Growing up I always wanted to be a cast member on The Real World. I loved the Seattle season so much that after college I moved to the Emerald City sight unseen. My reality TV dreams never materialized, but I’m now living in a Real World-esque situation. Instead of seven strangers, there are nine queers who live in a house. People get very real and everyone is in recovery.
I live in a sober house in Minneapolis, MN. A sober house is a place where people recovering from addiction live in a supervised and sober environment with structure and rules including curfews, chores, and required attendance at recovery meetings. Minneapolis—and especially a sober house—is the last place I ever thought I would be. But at some point you get tired of running from yourself and your problems.
This October I came to Minnesota to seek treatment for my alcohol dependence. I chose the Pride Institute, the nation’s first treatment center for LGBTQ+ folks. I chose this institute because I wanted to be in an affirming environment and needed a facility that specialized in treating both substance abuse and mental health issues. For 27 days, I attended small groups, participated in wellness activities including hikes and acupuncture; and regularly met with a counselor, psychiatrist and mental health therapist.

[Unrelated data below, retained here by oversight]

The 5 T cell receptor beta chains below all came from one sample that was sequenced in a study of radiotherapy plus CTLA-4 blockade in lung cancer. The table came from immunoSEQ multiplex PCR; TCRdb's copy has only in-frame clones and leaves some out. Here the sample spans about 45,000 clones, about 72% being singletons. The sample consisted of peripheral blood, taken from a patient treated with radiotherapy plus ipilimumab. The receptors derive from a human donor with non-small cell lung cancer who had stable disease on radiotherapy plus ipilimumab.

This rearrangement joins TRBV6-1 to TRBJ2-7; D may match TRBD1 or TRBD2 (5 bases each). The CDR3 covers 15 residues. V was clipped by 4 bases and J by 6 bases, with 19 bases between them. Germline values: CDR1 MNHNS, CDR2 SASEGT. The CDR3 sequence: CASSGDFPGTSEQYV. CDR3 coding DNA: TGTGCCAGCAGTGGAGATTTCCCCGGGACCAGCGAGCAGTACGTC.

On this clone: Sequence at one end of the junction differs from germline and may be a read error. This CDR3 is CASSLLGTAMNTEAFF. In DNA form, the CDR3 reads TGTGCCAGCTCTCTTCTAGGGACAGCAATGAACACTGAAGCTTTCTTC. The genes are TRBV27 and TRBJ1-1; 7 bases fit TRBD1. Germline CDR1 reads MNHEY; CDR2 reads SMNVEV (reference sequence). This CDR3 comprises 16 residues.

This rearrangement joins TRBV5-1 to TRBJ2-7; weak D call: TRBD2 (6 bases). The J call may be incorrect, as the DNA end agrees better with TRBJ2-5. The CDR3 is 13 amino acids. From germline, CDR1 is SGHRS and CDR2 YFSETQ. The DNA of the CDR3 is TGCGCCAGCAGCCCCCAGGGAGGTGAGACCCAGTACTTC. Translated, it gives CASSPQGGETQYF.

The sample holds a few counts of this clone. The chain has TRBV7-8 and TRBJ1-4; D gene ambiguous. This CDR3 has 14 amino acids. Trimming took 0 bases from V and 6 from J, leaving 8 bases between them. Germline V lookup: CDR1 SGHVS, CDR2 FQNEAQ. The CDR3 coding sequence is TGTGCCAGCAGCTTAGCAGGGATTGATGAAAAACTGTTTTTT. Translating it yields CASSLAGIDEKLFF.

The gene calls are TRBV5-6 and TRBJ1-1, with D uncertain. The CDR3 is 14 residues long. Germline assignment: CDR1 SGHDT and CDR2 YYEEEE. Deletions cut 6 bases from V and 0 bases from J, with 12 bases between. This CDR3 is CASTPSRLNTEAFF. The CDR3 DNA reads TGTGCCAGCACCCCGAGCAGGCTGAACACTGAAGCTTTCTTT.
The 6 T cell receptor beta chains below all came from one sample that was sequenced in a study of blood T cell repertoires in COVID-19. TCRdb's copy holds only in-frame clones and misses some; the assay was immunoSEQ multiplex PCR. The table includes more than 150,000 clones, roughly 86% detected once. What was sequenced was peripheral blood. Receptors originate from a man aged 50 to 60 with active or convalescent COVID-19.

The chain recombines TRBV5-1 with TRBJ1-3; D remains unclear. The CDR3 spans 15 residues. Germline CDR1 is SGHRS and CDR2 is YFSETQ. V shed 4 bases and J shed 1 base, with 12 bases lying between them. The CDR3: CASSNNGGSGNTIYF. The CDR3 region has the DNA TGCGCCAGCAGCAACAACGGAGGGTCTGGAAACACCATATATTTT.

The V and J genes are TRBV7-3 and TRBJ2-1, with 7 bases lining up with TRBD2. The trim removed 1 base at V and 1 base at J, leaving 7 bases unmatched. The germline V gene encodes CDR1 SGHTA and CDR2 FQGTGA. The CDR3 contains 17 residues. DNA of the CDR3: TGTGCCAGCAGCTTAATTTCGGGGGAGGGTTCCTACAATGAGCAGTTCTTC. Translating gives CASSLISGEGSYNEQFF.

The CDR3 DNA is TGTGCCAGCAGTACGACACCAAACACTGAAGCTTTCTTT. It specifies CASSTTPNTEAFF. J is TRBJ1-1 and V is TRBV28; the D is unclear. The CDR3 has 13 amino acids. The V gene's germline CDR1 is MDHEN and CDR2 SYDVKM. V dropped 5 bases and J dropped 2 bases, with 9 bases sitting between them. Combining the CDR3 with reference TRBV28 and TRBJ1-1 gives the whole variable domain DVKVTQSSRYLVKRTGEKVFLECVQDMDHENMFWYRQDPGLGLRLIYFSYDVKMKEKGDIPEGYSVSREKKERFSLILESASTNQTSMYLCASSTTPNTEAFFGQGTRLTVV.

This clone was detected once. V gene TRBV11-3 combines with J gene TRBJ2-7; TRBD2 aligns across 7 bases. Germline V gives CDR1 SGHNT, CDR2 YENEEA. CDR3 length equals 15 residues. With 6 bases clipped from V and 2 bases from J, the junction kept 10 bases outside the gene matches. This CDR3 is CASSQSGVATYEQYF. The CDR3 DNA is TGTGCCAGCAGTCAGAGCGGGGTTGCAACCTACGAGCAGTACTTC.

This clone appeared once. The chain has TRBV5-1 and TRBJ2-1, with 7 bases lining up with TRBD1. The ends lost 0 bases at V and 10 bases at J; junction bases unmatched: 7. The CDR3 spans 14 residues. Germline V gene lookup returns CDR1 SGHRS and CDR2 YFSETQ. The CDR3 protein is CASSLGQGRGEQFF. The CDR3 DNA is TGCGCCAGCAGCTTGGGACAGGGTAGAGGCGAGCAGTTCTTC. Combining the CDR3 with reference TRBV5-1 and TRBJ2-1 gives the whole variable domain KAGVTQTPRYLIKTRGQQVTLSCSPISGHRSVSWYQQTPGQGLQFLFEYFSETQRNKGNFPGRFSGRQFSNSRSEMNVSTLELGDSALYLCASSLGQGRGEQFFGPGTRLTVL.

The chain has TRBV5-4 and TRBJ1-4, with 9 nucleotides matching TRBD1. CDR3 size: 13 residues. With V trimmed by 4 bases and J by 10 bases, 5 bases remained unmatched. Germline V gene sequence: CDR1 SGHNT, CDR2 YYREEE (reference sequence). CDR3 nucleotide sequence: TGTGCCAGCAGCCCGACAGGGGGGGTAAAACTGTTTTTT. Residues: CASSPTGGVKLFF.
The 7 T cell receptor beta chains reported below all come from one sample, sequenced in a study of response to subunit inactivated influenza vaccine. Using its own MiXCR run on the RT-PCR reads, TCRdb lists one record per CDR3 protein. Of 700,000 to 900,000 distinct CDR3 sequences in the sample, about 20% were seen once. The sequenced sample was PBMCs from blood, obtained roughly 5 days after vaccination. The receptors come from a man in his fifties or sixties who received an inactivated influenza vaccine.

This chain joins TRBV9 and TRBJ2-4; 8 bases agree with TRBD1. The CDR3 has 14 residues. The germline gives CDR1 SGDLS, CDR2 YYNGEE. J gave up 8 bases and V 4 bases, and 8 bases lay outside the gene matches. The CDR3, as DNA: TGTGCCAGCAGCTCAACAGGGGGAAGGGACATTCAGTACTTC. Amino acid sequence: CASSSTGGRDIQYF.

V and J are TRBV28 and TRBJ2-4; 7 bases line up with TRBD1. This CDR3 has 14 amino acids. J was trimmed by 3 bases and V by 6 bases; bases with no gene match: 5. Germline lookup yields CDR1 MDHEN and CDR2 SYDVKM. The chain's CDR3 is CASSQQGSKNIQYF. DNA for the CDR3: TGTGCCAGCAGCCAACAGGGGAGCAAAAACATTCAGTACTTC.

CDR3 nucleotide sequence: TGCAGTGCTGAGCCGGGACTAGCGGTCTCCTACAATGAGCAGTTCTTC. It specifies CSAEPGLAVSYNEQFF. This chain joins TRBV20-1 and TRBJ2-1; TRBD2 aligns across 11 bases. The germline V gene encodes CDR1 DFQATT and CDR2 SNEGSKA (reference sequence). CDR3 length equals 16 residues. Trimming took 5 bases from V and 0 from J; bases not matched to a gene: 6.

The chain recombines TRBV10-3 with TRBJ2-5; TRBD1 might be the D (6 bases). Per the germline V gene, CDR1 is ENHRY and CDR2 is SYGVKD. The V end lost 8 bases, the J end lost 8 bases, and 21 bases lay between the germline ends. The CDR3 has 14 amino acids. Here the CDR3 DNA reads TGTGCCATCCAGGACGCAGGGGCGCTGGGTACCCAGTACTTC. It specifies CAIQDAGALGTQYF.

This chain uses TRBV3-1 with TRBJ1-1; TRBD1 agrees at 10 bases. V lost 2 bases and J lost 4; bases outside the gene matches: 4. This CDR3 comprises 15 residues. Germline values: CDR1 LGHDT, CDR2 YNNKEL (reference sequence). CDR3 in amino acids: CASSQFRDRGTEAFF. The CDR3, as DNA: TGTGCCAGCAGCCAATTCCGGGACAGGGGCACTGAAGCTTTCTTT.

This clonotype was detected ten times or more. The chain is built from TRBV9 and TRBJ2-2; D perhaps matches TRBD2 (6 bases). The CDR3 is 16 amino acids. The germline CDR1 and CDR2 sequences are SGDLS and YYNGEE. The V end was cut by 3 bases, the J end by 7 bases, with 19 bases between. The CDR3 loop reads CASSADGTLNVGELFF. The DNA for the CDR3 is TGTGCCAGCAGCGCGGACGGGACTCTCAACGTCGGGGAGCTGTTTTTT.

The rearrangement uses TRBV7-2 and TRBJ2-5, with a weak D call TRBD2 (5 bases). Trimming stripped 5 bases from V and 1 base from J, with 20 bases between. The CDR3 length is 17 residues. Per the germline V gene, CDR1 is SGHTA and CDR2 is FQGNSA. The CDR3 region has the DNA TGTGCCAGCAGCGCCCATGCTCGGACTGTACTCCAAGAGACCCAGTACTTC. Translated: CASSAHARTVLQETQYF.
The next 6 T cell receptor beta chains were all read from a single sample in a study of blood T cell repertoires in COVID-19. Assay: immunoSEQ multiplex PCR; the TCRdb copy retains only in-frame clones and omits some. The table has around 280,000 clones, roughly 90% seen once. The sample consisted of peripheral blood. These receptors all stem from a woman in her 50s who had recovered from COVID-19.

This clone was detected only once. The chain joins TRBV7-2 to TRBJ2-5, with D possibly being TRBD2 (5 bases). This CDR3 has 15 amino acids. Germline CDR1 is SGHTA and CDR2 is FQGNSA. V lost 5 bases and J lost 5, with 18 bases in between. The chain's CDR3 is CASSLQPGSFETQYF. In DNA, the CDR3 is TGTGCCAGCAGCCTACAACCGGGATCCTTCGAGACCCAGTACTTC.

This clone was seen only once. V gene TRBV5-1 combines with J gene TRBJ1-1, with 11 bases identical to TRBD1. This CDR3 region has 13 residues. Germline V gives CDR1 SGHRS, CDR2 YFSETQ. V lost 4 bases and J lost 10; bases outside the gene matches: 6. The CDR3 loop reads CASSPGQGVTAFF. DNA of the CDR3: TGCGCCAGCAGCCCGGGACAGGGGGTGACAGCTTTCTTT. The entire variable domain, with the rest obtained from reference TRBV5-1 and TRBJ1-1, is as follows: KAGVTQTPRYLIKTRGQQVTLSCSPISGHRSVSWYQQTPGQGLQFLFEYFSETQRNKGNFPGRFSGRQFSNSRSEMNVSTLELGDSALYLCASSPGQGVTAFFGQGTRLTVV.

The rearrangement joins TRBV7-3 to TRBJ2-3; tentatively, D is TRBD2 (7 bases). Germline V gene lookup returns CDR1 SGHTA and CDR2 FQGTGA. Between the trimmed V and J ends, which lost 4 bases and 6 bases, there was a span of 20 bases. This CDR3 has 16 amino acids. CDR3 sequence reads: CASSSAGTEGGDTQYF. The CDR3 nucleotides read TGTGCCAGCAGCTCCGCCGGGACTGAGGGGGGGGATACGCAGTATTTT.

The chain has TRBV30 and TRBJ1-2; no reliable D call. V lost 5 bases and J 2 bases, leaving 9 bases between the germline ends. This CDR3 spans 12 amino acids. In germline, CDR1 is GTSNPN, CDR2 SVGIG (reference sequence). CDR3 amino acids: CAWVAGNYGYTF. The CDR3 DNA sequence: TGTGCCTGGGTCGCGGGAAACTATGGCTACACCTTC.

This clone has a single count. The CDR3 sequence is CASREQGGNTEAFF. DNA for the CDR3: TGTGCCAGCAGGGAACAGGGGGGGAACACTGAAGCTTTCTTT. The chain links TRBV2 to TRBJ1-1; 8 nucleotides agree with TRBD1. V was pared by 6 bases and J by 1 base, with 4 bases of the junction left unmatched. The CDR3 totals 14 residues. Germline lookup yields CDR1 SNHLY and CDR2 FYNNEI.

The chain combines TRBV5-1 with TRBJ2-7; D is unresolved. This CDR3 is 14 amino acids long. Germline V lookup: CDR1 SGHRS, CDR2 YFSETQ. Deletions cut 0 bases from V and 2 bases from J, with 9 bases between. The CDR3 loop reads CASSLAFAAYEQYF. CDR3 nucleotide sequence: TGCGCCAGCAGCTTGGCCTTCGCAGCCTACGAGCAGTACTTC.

The first week I kept to myself because I wanted to leave and return to my life. I was, however, reminded by my counselor in our first one-on-one session that my life wasn’t normal – it had become unmanageable. Being high functioning didn’t mean I wasn’t an addict. In addition to being high functioning, I was also able to hide my problem because drinking and going out is an integral part of LGBTQ+ culture. Bars and clubs are where many of us make friends; meet partners and dance as a form of self-care. It was also where I drank too much often to the point of blackout. In the LGBTQ+ community, research suggests that alcohol abuse and dependence occurs at even higher rates than in the mainstream population. Independent studies collectively support the estimate that alcohol abuse occurs in the LGBTQ community with rates up to three times compared to the mainstream population.
After Pride, I enrolled in an intensive outpatient program and moved into a LGBTQ sober house. Each step is helping me learn how to rebuild my life without alcohol. Getting sober is the hardest thing I’ve ever done, but I have the amazing support of my family, friends and housemates. Everyday at Pride we had to say a positive affirmation as part of the morning community meeting. I would often say, “I’m on the right path.” I now believe that more than ever.